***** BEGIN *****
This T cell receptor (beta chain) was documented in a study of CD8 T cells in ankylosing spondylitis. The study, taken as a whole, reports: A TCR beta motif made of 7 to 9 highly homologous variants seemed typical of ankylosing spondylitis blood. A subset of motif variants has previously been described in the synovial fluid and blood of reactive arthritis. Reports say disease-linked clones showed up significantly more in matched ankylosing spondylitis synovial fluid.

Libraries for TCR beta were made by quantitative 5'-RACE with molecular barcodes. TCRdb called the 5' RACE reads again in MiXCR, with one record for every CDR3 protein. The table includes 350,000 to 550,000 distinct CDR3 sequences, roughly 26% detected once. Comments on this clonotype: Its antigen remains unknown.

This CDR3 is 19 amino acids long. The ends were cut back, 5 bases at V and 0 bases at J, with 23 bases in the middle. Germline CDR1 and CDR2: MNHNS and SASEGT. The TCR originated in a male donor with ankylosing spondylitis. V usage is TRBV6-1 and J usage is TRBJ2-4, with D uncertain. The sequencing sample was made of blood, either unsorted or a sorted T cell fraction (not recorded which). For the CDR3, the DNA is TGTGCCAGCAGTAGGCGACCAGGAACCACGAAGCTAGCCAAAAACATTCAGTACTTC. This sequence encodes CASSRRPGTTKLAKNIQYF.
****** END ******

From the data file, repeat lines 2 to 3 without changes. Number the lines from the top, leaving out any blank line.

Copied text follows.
Libraries for TCR beta were made by quantitative 5'-RACE with molecular barcodes. TCRdb called the 5' RACE reads again in MiXCR, with one record for every CDR3 protein. The table includes 350,000 to 550,000 distinct CDR3 sequences, roughly 26% detected once. Comments on this clonotype: Its antigen remains unknown.

This CDR3 is 19 amino acids long. The ends were cut back, 5 bases at V and 0 bases at J, with 23 bases in the middle. Germline CDR1 and CDR2: MNHNS and SASEGT. The TCR originated in a male donor with ankylosing spondylitis. V usage is TRBV6-1 and J usage is TRBJ2-4, with D uncertain. The sequencing sample was made of blood, either unsorted or a sorted T cell fraction (not recorded which). For the CDR3, the DNA is TGTGCCAGCAGTAGGCGACCAGGAACCACGAAGCTAGCCAAAAACATTCAGTACTTC. This sequence encodes CASSRRPGTTKLAKNIQYF.